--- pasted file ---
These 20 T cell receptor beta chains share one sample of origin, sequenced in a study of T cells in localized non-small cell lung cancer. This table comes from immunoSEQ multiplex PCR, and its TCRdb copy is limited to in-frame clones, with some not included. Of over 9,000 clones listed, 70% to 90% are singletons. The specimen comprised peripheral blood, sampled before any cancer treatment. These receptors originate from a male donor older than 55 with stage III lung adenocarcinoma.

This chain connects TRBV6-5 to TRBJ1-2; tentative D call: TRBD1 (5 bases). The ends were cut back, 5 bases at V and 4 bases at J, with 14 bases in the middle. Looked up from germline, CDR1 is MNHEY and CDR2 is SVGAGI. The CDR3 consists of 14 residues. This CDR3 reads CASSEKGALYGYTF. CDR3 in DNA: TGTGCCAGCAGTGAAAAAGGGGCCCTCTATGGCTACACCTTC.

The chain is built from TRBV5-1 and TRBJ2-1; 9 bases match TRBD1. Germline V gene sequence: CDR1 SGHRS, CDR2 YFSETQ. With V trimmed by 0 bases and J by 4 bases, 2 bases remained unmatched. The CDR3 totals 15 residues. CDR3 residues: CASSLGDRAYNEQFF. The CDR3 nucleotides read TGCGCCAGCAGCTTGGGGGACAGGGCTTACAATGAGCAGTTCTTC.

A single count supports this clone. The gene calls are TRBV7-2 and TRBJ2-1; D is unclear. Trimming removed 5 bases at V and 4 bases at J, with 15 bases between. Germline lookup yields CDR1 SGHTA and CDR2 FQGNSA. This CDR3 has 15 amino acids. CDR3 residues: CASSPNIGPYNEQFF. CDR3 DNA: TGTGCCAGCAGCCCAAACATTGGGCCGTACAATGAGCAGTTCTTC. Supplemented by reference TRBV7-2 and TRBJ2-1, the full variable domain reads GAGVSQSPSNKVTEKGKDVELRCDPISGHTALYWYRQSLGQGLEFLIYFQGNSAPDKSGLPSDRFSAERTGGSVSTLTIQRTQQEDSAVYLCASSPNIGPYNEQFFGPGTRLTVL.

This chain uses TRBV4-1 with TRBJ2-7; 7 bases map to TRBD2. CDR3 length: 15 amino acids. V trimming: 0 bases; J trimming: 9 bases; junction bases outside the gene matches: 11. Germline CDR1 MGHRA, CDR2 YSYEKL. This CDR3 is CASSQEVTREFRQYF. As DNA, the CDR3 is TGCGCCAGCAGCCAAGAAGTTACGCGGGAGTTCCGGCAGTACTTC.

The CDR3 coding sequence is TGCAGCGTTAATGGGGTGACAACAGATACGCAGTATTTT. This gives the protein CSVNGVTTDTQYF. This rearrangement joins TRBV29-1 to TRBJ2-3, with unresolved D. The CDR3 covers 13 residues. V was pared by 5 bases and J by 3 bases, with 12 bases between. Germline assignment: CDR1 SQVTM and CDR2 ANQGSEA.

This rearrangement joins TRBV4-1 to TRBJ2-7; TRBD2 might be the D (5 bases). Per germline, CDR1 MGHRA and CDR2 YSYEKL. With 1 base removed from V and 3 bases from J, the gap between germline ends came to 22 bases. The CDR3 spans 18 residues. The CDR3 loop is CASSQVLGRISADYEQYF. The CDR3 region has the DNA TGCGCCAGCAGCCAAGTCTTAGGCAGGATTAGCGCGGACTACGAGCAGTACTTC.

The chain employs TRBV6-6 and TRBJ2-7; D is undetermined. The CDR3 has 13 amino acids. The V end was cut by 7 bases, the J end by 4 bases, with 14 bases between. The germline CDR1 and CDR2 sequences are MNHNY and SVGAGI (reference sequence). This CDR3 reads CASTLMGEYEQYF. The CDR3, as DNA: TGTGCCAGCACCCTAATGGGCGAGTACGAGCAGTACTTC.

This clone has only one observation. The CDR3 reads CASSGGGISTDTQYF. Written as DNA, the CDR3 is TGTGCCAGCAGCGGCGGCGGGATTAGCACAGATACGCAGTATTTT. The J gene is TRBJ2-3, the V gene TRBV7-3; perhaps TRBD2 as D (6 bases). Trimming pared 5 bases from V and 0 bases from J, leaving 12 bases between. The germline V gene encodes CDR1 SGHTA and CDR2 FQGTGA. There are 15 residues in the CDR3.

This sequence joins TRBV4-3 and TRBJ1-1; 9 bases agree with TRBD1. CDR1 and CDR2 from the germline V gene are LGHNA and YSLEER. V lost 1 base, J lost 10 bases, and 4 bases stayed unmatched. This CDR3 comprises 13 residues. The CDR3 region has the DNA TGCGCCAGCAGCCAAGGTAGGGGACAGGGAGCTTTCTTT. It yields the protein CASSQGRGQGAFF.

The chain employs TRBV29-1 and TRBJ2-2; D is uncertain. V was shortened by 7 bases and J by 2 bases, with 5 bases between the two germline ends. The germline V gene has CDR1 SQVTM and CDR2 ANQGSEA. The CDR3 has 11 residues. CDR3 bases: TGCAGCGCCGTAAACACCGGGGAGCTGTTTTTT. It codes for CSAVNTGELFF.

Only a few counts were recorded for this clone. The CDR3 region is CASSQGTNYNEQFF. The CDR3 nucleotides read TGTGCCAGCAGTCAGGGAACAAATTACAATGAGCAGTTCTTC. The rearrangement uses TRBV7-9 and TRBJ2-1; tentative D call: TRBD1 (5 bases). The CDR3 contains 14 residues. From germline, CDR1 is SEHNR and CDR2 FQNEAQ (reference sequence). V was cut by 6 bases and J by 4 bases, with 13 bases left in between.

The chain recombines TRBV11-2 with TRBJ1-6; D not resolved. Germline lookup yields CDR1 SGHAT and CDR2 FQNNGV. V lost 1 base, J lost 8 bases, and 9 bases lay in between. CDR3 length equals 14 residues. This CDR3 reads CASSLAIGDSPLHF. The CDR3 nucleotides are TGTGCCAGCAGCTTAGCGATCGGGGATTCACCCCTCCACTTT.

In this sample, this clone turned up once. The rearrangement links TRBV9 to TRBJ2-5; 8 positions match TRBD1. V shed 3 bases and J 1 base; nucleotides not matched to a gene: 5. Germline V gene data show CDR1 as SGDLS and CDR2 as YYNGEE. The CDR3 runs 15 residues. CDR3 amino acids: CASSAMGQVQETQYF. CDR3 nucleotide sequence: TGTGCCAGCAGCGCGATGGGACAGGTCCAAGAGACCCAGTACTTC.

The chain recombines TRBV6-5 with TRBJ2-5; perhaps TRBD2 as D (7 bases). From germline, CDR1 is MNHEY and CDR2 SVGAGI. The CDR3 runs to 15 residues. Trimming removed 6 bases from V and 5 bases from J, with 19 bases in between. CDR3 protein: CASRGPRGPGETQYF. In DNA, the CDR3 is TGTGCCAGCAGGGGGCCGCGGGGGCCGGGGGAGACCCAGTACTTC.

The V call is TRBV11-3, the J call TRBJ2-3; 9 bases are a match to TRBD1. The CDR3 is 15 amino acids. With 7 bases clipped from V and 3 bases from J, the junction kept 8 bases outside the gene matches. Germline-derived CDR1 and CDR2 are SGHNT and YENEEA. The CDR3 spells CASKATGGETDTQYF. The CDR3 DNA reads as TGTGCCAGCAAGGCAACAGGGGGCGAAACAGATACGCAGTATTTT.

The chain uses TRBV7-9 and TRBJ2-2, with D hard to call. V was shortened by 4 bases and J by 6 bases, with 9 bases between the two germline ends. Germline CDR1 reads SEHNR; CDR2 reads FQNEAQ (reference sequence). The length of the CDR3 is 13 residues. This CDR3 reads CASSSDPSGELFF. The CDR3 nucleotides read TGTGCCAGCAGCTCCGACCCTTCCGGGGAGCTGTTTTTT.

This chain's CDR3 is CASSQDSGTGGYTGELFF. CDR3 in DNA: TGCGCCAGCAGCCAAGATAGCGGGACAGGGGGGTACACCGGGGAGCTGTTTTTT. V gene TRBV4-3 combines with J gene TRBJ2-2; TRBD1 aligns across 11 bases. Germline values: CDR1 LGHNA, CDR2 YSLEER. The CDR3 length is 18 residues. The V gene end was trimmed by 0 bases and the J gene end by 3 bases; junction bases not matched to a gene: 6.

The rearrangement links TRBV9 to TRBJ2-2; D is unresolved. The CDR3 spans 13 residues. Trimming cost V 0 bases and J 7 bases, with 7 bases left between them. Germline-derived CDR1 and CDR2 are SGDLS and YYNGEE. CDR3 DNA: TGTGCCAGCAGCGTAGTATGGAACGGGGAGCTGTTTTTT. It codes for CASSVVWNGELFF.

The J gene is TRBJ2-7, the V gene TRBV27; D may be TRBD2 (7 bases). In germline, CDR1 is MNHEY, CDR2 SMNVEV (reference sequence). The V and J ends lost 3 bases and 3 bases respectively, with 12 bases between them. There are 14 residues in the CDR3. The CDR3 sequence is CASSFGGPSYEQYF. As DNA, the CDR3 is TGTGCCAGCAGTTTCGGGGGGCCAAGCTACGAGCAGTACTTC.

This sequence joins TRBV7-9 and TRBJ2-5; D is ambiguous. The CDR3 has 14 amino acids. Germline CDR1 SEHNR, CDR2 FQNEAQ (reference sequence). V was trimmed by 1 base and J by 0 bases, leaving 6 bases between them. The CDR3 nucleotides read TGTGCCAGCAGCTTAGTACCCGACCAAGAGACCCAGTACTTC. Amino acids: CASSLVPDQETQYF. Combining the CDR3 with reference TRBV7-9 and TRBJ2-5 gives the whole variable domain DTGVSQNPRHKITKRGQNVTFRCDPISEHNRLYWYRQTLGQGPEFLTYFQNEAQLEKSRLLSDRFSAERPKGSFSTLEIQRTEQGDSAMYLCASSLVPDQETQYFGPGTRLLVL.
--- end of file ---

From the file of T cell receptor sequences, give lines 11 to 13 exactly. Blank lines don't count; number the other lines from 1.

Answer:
The chain employs TRBV29-1 and TRBJ2-2; D is uncertain. V was shortened by 7 bases and J by 2 bases, with 5 bases between the two germline ends. The germline V gene has CDR1 SQVTM and CDR2 ANQGSEA. The CDR3 has 11 residues. CDR3 bases: TGCAGCGCCGTAAACACCGGGGAGCTGTTTTTT. It codes for CSAVNTGELFF.

Only a few counts were recorded for this clone. The CDR3 region is CASSQGTNYNEQFF. The CDR3 nucleotides read TGTGCCAGCAGTCAGGGAACAAATTACAATGAGCAGTTCTTC. The rearrangement uses TRBV7-9 and TRBJ2-1; tentative D call: TRBD1 (5 bases). The CDR3 contains 14 residues. From germline, CDR1 is SEHNR and CDR2 FQNEAQ (reference sequence). V was cut by 6 bases and J by 4 bases, with 13 bases left in between.

The chain recombines TRBV11-2 with TRBJ1-6; D not resolved. Germline lookup yields CDR1 SGHAT and CDR2 FQNNGV. V lost 1 base, J lost 8 bases, and 9 bases lay in between. CDR3 length equals 14 residues. This CDR3 reads CASSLAIGDSPLHF. The CDR3 nucleotides are TGTGCCAGCAGCTTAGCGATCGGGGATTCACCCCTCCACTTT.